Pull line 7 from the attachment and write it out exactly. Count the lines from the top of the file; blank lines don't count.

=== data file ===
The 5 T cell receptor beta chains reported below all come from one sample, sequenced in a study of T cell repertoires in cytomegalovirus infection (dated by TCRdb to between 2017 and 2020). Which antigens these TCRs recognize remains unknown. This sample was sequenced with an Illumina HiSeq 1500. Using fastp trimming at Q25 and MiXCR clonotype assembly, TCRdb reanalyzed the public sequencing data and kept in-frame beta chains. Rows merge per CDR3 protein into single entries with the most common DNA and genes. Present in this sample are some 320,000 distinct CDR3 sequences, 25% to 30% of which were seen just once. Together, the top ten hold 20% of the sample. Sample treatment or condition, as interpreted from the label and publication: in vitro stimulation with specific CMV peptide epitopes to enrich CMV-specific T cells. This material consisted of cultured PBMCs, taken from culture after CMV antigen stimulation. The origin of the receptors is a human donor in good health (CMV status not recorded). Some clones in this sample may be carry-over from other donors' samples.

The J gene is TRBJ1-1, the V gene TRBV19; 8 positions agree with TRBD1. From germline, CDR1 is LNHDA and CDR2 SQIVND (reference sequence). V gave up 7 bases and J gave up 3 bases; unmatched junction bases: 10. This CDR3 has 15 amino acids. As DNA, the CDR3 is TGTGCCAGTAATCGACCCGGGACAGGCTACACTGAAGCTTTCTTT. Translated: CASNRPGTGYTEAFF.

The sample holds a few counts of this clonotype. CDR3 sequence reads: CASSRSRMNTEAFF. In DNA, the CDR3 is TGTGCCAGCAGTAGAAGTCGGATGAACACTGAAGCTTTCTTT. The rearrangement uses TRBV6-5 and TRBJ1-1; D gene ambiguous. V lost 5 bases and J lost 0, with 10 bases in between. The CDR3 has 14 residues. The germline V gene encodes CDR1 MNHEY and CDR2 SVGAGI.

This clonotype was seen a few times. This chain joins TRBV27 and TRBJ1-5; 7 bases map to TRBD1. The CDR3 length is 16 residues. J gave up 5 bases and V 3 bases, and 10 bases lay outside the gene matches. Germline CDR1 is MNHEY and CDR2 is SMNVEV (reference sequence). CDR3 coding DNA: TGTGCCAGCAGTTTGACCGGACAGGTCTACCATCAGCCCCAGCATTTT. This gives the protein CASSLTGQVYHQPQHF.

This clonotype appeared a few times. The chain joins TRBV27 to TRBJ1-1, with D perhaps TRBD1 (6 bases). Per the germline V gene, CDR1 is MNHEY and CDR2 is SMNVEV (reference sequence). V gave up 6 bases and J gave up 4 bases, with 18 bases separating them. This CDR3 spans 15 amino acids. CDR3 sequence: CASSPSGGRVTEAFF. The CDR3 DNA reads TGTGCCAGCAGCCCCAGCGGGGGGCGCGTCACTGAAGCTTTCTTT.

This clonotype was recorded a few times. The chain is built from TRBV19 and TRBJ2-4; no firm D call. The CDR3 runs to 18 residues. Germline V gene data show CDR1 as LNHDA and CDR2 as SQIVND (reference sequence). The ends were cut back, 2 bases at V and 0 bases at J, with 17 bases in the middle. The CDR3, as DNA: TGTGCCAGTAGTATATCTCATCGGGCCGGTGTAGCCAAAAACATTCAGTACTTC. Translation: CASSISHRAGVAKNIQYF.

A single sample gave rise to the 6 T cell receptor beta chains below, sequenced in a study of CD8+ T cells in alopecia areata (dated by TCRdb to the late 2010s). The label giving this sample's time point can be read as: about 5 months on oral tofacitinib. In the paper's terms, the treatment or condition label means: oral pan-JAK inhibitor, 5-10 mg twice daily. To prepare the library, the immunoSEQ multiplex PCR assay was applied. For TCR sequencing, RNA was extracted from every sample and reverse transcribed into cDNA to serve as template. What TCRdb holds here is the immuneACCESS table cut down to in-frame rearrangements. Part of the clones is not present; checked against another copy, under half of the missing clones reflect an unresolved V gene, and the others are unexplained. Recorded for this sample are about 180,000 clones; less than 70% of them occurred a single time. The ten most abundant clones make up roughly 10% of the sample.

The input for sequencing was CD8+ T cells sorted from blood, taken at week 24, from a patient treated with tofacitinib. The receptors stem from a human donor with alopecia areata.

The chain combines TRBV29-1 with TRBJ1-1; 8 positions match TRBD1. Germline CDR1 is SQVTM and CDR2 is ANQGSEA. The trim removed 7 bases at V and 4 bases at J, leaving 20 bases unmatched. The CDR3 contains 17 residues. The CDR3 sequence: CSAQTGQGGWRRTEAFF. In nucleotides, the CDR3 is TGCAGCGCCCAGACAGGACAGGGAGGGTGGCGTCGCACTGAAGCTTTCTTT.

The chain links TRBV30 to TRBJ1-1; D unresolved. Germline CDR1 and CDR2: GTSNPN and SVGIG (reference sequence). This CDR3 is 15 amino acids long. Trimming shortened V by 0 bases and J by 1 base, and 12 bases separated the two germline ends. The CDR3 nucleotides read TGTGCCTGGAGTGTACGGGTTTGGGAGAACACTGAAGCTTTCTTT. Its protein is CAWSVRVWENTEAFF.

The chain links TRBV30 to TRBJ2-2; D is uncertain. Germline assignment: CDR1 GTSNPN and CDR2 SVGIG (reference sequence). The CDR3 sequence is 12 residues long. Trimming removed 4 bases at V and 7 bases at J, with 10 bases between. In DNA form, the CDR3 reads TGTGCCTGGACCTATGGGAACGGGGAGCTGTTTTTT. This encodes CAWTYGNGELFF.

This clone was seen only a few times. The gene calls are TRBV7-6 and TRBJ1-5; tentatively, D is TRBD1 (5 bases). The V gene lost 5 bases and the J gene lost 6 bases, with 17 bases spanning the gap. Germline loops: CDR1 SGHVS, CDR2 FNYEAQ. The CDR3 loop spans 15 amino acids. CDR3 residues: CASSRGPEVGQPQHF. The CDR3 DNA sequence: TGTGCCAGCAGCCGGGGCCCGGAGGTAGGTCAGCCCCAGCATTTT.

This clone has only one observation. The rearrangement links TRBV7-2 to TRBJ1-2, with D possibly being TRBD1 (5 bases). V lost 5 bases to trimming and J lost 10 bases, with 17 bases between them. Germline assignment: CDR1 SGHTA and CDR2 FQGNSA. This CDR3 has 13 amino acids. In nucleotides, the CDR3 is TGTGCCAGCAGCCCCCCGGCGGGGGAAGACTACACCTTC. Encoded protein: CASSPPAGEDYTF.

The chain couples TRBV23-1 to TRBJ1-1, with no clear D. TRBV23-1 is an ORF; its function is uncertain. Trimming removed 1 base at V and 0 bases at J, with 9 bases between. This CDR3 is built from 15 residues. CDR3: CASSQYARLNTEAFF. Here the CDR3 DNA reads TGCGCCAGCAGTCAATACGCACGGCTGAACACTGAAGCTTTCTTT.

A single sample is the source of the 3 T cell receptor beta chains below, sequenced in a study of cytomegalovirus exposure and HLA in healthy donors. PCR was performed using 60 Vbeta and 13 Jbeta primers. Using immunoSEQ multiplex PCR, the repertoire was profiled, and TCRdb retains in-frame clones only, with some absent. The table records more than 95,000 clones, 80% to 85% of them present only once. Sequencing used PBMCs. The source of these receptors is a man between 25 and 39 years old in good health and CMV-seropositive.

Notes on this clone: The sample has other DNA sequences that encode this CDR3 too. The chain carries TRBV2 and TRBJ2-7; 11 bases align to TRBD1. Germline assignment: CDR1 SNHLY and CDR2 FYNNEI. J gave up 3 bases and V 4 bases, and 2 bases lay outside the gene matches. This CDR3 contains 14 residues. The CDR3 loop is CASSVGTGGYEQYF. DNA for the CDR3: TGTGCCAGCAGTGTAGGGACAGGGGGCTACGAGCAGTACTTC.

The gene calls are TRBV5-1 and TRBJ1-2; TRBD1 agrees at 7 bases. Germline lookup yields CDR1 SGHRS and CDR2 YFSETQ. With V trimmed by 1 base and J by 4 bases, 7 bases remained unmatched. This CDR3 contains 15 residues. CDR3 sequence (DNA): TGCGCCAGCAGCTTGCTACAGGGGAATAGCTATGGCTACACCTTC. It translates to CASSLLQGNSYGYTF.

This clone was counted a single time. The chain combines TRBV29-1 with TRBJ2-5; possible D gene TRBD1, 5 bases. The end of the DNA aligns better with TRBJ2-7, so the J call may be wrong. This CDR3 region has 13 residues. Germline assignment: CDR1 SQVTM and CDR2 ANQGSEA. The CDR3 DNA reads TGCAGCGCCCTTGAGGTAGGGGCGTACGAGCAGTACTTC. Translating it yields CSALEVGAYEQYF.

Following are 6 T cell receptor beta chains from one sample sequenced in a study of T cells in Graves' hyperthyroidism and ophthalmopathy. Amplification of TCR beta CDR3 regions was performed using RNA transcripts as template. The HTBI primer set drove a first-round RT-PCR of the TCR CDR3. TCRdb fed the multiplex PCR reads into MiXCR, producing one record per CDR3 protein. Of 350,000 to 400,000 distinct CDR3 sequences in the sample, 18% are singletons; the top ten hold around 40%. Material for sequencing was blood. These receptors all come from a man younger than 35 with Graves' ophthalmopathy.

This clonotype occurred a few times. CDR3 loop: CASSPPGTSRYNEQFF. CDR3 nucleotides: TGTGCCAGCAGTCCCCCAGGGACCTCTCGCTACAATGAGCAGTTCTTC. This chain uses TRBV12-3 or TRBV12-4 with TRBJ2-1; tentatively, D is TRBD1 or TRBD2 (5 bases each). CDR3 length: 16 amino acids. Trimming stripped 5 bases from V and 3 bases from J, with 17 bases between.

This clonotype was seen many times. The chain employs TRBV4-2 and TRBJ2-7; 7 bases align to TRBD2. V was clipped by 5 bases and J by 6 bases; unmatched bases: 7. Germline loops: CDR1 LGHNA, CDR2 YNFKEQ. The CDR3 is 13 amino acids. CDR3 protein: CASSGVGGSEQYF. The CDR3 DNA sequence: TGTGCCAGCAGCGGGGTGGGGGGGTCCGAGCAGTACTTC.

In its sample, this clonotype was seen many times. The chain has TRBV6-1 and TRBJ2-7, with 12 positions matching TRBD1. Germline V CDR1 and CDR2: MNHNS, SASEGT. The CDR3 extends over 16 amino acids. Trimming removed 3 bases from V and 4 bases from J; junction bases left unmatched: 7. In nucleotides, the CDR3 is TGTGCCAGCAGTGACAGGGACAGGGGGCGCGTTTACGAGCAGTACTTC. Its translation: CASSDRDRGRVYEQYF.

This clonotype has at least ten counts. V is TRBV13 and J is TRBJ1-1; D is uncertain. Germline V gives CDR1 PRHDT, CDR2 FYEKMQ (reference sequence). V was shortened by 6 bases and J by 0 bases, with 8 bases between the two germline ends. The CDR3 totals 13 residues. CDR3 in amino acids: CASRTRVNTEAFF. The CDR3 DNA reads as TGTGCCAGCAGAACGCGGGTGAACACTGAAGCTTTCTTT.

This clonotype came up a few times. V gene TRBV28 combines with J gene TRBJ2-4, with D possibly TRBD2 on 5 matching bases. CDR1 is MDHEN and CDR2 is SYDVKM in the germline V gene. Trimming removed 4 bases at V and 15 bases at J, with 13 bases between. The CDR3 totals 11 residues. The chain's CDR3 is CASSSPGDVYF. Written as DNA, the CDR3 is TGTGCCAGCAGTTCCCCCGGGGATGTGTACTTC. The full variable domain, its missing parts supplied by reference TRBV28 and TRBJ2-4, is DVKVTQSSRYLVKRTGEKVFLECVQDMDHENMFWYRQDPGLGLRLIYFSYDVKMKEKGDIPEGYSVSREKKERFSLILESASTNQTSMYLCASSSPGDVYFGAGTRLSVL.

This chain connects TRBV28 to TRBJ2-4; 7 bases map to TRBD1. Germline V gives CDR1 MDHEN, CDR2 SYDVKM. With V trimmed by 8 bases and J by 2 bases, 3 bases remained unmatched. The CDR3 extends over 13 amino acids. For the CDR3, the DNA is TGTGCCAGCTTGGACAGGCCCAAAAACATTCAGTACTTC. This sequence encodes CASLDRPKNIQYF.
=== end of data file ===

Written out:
A single sample gave rise to the 6 T cell receptor beta chains below, sequenced in a study of CD8+ T cells in alopecia areata (dated by TCRdb to the late 2010s). The label giving this sample's time point can be read as: about 5 months on oral tofacitinib. In the paper's terms, the treatment or condition label means: oral pan-JAK inhibitor, 5-10 mg twice daily. To prepare the library, the immunoSEQ multiplex PCR assay was applied. For TCR sequencing, RNA was extracted from every sample and reverse transcribed into cDNA to serve as template. What TCRdb holds here is the immuneACCESS table cut down to in-frame rearrangements. Part of the clones is not present; checked against another copy, under half of the missing clones reflect an unresolved V gene, and the others are unexplained. Recorded for this sample are about 180,000 clones; less than 70% of them occurred a single time. The ten most abundant clones make up roughly 10% of the sample.